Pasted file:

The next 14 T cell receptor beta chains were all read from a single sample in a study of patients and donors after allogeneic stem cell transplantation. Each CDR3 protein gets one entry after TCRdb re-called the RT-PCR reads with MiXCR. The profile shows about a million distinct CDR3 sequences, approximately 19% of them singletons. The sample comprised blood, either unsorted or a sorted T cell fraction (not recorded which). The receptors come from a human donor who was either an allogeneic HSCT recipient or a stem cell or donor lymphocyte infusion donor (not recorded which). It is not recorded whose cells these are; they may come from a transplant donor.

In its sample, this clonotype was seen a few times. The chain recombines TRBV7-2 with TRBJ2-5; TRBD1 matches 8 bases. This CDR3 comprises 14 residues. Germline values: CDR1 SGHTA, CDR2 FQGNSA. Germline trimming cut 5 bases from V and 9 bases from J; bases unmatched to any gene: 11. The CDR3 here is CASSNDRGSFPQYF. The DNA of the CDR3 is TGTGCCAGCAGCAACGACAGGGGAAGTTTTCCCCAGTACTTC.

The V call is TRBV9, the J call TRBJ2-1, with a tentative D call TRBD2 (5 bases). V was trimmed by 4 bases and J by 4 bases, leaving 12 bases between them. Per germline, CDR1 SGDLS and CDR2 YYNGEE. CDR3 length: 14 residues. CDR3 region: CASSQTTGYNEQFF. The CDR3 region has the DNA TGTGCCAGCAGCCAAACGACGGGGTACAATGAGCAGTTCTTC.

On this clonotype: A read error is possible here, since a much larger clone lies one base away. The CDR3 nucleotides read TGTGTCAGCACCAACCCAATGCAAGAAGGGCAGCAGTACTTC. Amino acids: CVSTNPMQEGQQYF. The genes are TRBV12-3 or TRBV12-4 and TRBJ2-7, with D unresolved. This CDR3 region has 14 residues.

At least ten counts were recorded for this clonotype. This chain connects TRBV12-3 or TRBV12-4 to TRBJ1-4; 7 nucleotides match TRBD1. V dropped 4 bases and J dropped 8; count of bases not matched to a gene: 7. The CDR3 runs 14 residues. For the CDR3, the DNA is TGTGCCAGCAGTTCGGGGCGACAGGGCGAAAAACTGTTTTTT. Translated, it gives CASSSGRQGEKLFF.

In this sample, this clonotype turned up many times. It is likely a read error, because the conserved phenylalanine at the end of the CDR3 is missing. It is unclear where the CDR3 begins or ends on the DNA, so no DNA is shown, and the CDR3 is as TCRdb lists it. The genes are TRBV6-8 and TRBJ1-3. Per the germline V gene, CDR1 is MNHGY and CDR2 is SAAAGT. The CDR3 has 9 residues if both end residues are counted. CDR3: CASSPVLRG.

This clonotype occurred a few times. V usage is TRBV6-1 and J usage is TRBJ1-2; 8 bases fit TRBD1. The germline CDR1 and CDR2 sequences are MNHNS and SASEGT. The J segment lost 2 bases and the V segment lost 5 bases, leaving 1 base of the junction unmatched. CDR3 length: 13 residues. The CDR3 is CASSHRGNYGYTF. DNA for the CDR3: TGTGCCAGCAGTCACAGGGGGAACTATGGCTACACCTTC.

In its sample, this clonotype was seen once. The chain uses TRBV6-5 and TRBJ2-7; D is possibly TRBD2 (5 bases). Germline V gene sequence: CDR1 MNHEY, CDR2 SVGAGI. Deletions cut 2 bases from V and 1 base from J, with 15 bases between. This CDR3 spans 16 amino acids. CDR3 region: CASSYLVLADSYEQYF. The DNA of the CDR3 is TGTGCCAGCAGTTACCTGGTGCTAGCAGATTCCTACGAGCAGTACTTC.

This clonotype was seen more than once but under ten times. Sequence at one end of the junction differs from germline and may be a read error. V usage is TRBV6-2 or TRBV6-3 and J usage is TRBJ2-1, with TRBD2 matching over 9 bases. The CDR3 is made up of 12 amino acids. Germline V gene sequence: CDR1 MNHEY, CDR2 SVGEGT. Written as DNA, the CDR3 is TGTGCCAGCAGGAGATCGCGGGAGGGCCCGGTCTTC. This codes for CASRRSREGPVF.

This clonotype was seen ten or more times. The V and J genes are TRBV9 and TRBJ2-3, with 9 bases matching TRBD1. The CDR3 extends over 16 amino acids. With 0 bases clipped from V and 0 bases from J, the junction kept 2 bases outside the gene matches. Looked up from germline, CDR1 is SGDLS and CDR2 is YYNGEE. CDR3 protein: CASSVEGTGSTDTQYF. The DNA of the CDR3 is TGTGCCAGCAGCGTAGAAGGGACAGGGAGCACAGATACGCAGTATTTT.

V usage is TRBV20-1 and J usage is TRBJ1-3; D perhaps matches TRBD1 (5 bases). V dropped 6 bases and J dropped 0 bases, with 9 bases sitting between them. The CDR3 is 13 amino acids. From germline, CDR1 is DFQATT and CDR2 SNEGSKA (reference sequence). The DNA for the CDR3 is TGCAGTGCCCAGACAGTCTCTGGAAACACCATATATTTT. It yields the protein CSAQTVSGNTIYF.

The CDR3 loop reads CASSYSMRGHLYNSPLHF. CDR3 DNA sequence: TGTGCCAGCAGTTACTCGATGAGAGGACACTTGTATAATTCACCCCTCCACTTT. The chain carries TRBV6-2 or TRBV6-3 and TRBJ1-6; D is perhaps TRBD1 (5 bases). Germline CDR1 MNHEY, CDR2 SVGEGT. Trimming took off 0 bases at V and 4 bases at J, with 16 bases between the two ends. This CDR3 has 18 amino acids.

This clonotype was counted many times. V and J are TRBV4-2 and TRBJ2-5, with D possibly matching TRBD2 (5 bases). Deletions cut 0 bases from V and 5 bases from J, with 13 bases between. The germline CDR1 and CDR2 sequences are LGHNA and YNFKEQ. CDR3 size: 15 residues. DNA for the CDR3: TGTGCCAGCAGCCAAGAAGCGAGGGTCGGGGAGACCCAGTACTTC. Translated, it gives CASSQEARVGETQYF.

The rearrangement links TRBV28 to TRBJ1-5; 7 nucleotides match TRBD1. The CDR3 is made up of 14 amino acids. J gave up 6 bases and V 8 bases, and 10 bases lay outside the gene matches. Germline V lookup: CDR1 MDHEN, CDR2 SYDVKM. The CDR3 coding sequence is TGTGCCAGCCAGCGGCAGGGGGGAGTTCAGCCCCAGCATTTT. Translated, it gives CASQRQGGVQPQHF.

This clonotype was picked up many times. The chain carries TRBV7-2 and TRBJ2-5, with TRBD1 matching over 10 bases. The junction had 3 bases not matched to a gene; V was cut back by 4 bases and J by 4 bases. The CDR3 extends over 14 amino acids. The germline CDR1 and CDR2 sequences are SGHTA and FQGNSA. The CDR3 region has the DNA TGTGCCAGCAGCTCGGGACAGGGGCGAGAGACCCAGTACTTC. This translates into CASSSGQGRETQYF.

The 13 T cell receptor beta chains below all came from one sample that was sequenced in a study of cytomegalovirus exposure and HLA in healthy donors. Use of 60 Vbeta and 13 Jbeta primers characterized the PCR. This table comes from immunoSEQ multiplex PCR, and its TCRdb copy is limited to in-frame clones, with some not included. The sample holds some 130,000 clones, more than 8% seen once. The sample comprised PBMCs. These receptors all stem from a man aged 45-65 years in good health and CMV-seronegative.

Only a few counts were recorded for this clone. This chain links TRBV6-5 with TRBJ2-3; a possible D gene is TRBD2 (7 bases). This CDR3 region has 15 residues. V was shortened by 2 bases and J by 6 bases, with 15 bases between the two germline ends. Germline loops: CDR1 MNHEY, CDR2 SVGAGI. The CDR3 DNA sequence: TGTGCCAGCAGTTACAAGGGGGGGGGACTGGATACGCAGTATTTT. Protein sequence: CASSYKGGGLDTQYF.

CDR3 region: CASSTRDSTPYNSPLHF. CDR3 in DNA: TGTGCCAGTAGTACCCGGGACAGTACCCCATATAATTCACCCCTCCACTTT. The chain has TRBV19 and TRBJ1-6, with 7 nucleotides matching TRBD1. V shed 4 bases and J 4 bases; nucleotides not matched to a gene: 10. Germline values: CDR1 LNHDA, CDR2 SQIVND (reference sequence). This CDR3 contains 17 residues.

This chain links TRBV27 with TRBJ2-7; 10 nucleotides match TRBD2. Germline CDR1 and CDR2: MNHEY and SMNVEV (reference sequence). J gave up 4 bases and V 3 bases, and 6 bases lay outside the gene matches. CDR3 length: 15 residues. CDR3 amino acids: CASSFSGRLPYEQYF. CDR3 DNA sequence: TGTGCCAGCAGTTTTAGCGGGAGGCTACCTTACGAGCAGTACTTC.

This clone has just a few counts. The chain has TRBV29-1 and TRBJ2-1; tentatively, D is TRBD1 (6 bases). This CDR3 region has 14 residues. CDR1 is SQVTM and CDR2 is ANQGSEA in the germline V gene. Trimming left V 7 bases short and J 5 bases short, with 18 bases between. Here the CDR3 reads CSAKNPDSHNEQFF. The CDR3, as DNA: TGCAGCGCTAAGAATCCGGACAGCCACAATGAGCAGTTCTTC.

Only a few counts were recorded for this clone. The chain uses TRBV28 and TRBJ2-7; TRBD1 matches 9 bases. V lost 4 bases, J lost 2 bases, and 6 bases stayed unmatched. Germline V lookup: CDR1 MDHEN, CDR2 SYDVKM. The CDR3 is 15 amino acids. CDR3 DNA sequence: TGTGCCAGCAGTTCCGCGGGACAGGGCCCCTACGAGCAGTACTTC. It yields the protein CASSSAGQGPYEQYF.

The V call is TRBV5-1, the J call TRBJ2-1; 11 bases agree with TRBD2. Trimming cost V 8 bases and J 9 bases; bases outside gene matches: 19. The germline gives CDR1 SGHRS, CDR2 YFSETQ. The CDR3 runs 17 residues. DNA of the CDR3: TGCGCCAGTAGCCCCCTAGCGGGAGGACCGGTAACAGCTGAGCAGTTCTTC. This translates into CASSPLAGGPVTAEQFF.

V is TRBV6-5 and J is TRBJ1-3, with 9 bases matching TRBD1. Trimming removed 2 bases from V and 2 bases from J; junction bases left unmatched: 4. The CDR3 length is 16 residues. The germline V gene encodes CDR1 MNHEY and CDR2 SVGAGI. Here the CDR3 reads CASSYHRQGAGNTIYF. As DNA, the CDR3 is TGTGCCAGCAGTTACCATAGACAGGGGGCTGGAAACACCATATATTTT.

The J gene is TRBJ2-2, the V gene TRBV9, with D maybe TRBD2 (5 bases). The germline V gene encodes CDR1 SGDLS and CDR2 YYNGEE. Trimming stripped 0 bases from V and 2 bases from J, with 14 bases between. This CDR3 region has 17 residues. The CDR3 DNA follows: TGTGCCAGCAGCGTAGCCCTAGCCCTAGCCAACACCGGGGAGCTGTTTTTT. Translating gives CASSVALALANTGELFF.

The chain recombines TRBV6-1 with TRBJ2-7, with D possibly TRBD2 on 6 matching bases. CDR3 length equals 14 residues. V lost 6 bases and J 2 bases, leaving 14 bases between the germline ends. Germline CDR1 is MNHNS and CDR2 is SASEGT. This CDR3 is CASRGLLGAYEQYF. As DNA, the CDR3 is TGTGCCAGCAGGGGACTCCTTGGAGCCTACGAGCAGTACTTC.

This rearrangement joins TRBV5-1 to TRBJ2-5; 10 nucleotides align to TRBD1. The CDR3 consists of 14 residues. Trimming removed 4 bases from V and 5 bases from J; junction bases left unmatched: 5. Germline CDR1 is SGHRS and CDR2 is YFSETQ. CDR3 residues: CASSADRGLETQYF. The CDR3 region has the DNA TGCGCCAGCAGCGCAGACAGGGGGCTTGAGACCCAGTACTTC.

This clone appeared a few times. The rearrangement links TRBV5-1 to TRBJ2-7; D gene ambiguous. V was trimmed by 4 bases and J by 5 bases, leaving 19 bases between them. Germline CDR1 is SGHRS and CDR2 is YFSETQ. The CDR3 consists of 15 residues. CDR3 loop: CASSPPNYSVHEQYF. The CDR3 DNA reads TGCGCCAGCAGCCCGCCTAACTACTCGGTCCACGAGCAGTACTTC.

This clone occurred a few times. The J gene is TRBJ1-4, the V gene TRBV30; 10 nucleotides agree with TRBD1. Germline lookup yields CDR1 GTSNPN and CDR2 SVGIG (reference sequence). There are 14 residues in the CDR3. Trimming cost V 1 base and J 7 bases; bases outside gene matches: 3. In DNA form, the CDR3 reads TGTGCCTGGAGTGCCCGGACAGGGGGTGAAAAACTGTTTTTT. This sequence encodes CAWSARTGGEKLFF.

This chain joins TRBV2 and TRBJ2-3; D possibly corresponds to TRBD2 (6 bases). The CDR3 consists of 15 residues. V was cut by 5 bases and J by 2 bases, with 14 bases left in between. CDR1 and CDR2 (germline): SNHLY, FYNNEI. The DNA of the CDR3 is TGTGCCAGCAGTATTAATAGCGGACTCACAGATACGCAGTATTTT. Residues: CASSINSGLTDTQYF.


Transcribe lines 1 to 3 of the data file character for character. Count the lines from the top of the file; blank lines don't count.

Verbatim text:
The next 14 T cell receptor beta chains were all read from a single sample in a study of patients and donors after allogeneic stem cell transplantation. Each CDR3 protein gets one entry after TCRdb re-called the RT-PCR reads with MiXCR. The profile shows about a million distinct CDR3 sequences, approximately 19% of them singletons. The sample comprised blood, either unsorted or a sorted T cell fraction (not recorded which). The receptors come from a human donor who was either an allogeneic HSCT recipient or a stem cell or donor lymphocyte infusion donor (not recorded which). It is not recorded whose cells these are; they may come from a transplant donor.

In its sample, this clonotype was seen a few times. The chain recombines TRBV7-2 with TRBJ2-5; TRBD1 matches 8 bases. This CDR3 comprises 14 residues. Germline values: CDR1 SGHTA, CDR2 FQGNSA. Germline trimming cut 5 bases from V and 9 bases from J; bases unmatched to any gene: 11. The CDR3 here is CASSNDRGSFPQYF. The DNA of the CDR3 is TGTGCCAGCAGCAACGACAGGGGAAGTTTTCCCCAGTACTTC.

The V call is TRBV9, the J call TRBJ2-1, with a tentative D call TRBD2 (5 bases). V was trimmed by 4 bases and J by 4 bases, leaving 12 bases between them. Per germline, CDR1 SGDLS and CDR2 YYNGEE. CDR3 length: 14 residues. CDR3 region: CASSQTTGYNEQFF. The CDR3 region has the DNA TGTGCCAGCAGCCAAACGACGGGGTACAATGAGCAGTTCTTC.